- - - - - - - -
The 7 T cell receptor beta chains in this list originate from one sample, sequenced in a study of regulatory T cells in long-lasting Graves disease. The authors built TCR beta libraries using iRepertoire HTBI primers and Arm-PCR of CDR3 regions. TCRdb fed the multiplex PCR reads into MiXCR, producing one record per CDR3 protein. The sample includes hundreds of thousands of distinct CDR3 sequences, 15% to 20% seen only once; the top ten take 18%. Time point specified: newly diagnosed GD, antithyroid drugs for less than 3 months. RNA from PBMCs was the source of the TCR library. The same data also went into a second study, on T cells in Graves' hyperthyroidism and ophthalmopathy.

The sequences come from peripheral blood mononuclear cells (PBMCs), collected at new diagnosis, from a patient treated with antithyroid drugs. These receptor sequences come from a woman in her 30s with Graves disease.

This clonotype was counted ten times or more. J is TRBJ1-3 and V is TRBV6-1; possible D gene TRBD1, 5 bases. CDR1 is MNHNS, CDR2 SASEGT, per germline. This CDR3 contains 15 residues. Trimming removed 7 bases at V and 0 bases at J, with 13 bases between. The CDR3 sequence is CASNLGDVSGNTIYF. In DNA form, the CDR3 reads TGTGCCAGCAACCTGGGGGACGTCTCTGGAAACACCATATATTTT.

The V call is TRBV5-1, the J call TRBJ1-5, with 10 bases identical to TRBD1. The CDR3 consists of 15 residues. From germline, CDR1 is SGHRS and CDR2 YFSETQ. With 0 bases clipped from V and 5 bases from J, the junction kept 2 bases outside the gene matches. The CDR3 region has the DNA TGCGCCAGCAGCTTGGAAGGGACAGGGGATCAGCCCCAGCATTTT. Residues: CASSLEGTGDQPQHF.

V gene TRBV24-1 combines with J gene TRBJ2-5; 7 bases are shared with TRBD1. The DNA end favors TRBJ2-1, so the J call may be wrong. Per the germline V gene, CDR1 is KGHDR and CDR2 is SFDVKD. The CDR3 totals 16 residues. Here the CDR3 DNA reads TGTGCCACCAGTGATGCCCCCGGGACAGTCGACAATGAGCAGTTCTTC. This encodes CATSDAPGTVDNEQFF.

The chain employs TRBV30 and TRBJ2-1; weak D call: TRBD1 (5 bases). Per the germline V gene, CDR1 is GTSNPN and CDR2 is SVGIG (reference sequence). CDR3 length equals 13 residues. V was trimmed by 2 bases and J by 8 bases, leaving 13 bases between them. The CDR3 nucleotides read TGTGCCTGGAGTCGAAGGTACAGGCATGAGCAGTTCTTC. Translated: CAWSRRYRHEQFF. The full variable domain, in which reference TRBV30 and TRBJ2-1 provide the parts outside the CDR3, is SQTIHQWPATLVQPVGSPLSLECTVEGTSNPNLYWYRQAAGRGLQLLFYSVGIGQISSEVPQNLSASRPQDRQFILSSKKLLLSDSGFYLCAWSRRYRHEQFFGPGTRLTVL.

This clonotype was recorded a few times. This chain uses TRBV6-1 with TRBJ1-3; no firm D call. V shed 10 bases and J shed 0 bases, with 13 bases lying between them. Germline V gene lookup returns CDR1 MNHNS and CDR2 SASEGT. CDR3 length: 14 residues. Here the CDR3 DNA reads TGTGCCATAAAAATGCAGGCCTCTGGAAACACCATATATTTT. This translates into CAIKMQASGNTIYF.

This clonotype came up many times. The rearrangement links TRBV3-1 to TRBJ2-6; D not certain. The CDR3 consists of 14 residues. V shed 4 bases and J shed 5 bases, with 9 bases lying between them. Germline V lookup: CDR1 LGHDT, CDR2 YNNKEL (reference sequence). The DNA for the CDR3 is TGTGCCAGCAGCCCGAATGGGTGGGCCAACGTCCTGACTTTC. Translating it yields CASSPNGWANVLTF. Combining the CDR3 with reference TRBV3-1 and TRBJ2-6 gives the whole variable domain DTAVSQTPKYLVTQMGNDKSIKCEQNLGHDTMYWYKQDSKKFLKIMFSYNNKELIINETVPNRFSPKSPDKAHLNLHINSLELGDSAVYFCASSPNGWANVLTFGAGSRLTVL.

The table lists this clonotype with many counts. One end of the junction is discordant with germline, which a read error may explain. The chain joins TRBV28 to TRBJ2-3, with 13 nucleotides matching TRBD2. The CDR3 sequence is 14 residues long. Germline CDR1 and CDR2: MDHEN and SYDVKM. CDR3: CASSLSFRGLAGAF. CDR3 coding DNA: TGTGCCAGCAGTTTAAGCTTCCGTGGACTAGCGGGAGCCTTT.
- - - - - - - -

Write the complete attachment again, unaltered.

The 7 T cell receptor beta chains in this list originate from one sample, sequenced in a study of regulatory T cells in long-lasting Graves disease. The authors built TCR beta libraries using iRepertoire HTBI primers and Arm-PCR of CDR3 regions. TCRdb fed the multiplex PCR reads into MiXCR, producing one record per CDR3 protein. The sample includes hundreds of thousands of distinct CDR3 sequences, 15% to 20% seen only once; the top ten take 18%. Time point specified: newly diagnosed GD, antithyroid drugs for less than 3 months. RNA from PBMCs was the source of the TCR library. The same data also went into a second study, on T cells in Graves' hyperthyroidism and ophthalmopathy.

The sequences come from peripheral blood mononuclear cells (PBMCs), collected at new diagnosis, from a patient treated with antithyroid drugs. These receptor sequences come from a woman in her 30s with Graves disease.

This clonotype was counted ten times or more. J is TRBJ1-3 and V is TRBV6-1; possible D gene TRBD1, 5 bases. CDR1 is MNHNS, CDR2 SASEGT, per germline. This CDR3 contains 15 residues. Trimming removed 7 bases at V and 0 bases at J, with 13 bases between. The CDR3 sequence is CASNLGDVSGNTIYF. In DNA form, the CDR3 reads TGTGCCAGCAACCTGGGGGACGTCTCTGGAAACACCATATATTTT.

The V call is TRBV5-1, the J call TRBJ1-5, with 10 bases identical to TRBD1. The CDR3 consists of 15 residues. From germline, CDR1 is SGHRS and CDR2 YFSETQ. With 0 bases clipped from V and 5 bases from J, the junction kept 2 bases outside the gene matches. The CDR3 region has the DNA TGCGCCAGCAGCTTGGAAGGGACAGGGGATCAGCCCCAGCATTTT. Residues: CASSLEGTGDQPQHF.

V gene TRBV24-1 combines with J gene TRBJ2-5; 7 bases are shared with TRBD1. The DNA end favors TRBJ2-1, so the J call may be wrong. Per the germline V gene, CDR1 is KGHDR and CDR2 is SFDVKD. The CDR3 totals 16 residues. Here the CDR3 DNA reads TGTGCCACCAGTGATGCCCCCGGGACAGTCGACAATGAGCAGTTCTTC. This encodes CATSDAPGTVDNEQFF.

The chain employs TRBV30 and TRBJ2-1; weak D call: TRBD1 (5 bases). Per the germline V gene, CDR1 is GTSNPN and CDR2 is SVGIG (reference sequence). CDR3 length equals 13 residues. V was trimmed by 2 bases and J by 8 bases, leaving 13 bases between them. The CDR3 nucleotides read TGTGCCTGGAGTCGAAGGTACAGGCATGAGCAGTTCTTC. Translated: CAWSRRYRHEQFF. The full variable domain, in which reference TRBV30 and TRBJ2-1 provide the parts outside the CDR3, is SQTIHQWPATLVQPVGSPLSLECTVEGTSNPNLYWYRQAAGRGLQLLFYSVGIGQISSEVPQNLSASRPQDRQFILSSKKLLLSDSGFYLCAWSRRYRHEQFFGPGTRLTVL.

This clonotype was recorded a few times. This chain uses TRBV6-1 with TRBJ1-3; no firm D call. V shed 10 bases and J shed 0 bases, with 13 bases lying between them. Germline V gene lookup returns CDR1 MNHNS and CDR2 SASEGT. CDR3 length: 14 residues. Here the CDR3 DNA reads TGTGCCATAAAAATGCAGGCCTCTGGAAACACCATATATTTT. This translates into CAIKMQASGNTIYF.

This clonotype came up many times. The rearrangement links TRBV3-1 to TRBJ2-6; D not certain. The CDR3 consists of 14 residues. V shed 4 bases and J shed 5 bases, with 9 bases lying between them. Germline V lookup: CDR1 LGHDT, CDR2 YNNKEL (reference sequence). The DNA for the CDR3 is TGTGCCAGCAGCCCGAATGGGTGGGCCAACGTCCTGACTTTC. Translating it yields CASSPNGWANVLTF. Combining the CDR3 with reference TRBV3-1 and TRBJ2-6 gives the whole variable domain DTAVSQTPKYLVTQMGNDKSIKCEQNLGHDTMYWYKQDSKKFLKIMFSYNNKELIINETVPNRFSPKSPDKAHLNLHINSLELGDSAVYFCASSPNGWANVLTFGAGSRLTVL.

The table lists this clonotype with many counts. One end of the junction is discordant with germline, which a read error may explain. The chain joins TRBV28 to TRBJ2-3, with 13 nucleotides matching TRBD2. The CDR3 sequence is 14 residues long. Germline CDR1 and CDR2: MDHEN and SYDVKM. CDR3: CASSLSFRGLAGAF. CDR3 coding DNA: TGTGCCAGCAGTTTAAGCTTCCGTGGACTAGCGGGAGCCTTT.